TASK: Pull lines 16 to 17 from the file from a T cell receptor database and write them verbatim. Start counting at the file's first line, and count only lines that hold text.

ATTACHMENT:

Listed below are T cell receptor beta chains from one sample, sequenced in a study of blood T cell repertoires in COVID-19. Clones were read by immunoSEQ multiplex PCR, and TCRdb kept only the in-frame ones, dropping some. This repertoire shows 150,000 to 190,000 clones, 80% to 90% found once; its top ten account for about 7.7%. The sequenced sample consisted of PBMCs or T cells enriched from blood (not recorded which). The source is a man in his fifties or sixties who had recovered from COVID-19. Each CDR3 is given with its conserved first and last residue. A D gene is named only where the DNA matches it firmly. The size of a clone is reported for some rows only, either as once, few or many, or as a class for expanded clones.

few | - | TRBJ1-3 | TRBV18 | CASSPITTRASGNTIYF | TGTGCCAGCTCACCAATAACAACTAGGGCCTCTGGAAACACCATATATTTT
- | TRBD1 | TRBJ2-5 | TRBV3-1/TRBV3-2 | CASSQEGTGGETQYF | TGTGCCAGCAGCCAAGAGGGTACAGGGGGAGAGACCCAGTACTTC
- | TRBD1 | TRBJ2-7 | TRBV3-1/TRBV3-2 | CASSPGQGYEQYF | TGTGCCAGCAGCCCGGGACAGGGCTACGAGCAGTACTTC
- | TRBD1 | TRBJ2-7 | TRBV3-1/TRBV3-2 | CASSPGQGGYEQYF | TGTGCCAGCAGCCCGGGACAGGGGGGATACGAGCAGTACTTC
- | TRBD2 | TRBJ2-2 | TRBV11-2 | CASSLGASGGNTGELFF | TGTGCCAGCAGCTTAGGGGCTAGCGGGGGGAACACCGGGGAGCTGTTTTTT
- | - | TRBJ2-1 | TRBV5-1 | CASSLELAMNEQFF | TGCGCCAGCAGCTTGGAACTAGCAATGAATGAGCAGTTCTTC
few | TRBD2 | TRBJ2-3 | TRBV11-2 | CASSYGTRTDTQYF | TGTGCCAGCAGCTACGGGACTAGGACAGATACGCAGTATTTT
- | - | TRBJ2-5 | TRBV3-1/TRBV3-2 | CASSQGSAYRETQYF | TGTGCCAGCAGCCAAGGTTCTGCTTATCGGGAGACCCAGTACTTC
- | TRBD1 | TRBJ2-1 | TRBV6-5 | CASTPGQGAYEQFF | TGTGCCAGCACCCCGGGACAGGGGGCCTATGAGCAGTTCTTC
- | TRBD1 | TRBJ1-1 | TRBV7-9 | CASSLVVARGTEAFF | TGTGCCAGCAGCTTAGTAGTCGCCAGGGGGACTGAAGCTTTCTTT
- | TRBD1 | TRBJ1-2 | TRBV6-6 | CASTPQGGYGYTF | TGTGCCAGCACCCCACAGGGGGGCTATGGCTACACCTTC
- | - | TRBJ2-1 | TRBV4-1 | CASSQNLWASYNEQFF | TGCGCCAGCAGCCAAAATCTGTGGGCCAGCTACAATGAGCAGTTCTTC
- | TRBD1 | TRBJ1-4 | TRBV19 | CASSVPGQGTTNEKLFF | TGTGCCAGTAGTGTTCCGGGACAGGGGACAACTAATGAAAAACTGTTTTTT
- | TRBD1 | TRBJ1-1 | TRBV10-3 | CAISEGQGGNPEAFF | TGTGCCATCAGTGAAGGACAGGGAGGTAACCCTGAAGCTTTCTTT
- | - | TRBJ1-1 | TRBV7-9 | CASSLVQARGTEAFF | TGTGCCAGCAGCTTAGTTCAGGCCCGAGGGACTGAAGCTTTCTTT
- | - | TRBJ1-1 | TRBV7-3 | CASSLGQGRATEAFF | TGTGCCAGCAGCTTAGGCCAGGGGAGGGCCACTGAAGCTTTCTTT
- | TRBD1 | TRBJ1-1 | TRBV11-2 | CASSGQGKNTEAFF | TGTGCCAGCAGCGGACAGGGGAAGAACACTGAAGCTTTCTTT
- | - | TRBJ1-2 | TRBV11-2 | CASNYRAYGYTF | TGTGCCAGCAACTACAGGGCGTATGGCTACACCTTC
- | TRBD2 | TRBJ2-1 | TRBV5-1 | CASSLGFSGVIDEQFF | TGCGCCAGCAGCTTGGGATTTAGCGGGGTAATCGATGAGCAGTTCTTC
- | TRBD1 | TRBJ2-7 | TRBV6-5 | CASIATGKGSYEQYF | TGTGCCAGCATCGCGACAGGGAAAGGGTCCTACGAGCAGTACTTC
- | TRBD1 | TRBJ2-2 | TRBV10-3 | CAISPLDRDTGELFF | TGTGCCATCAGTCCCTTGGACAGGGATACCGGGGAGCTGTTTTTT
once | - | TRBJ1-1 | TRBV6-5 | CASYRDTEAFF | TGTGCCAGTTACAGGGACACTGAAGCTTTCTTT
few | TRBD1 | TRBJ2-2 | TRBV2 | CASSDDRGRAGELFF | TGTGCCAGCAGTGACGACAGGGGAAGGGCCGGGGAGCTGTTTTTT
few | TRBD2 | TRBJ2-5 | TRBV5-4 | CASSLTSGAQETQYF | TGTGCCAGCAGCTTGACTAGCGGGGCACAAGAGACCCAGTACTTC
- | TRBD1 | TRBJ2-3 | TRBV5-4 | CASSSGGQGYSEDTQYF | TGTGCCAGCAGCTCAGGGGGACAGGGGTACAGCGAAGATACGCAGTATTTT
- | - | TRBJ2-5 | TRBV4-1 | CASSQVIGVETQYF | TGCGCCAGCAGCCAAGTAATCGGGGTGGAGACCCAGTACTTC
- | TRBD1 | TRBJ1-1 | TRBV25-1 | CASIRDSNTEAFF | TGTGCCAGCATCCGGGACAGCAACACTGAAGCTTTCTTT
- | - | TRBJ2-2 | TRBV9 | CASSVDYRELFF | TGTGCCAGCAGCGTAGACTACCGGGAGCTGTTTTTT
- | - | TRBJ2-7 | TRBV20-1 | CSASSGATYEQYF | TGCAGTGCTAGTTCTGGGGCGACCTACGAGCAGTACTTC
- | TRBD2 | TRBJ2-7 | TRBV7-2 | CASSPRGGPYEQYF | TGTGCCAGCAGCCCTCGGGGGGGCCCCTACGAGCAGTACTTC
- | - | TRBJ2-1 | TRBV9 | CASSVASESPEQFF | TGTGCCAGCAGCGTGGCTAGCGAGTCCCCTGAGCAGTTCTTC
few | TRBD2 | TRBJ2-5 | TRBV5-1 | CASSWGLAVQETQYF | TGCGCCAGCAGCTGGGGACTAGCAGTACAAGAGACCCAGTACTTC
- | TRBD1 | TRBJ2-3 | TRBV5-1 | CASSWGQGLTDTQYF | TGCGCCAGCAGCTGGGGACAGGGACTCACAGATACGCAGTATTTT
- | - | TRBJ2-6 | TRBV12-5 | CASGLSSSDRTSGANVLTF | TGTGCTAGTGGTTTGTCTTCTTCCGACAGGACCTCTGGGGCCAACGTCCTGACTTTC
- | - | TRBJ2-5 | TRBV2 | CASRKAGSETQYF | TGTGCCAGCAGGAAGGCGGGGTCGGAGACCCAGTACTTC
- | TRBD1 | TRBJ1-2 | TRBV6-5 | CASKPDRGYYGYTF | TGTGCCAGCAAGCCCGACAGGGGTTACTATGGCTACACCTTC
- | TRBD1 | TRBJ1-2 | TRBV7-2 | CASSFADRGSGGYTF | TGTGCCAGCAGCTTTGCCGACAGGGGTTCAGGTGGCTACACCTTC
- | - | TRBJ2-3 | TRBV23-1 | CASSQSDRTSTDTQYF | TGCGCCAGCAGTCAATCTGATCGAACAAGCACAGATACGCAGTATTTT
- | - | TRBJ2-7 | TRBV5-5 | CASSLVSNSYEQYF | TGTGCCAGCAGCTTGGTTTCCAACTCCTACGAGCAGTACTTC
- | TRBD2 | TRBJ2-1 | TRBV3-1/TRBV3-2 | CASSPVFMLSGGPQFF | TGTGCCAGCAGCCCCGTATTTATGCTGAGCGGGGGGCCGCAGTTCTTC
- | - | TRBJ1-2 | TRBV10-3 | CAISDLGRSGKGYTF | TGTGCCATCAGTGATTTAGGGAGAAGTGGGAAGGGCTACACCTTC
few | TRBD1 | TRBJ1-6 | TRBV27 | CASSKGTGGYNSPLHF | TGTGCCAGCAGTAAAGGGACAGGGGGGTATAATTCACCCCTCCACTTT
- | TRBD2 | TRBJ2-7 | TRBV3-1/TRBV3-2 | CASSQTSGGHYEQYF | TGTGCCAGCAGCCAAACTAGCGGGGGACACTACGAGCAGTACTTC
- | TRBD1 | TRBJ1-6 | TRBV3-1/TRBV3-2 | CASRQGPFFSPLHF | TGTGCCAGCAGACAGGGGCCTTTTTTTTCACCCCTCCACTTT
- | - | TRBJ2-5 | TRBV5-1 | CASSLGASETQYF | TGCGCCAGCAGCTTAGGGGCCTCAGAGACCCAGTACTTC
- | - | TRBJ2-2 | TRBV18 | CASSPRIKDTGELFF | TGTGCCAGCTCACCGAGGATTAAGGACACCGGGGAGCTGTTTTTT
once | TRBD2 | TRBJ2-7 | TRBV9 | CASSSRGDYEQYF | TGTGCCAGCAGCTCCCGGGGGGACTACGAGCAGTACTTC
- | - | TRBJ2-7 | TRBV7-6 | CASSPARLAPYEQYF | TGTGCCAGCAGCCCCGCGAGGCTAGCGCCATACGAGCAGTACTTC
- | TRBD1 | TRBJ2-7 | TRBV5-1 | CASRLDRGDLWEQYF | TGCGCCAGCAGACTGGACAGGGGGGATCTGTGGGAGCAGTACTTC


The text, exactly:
- | - | TRBJ1-1 | TRBV7-9 | CASSLVQARGTEAFF | TGTGCCAGCAGCTTAGTTCAGGCCCGAGGGACTGAAGCTTTCTTT
- | - | TRBJ1-1 | TRBV7-3 | CASSLGQGRATEAFF | TGTGCCAGCAGCTTAGGCCAGGGGAGGGCCACTGAAGCTTTCTTT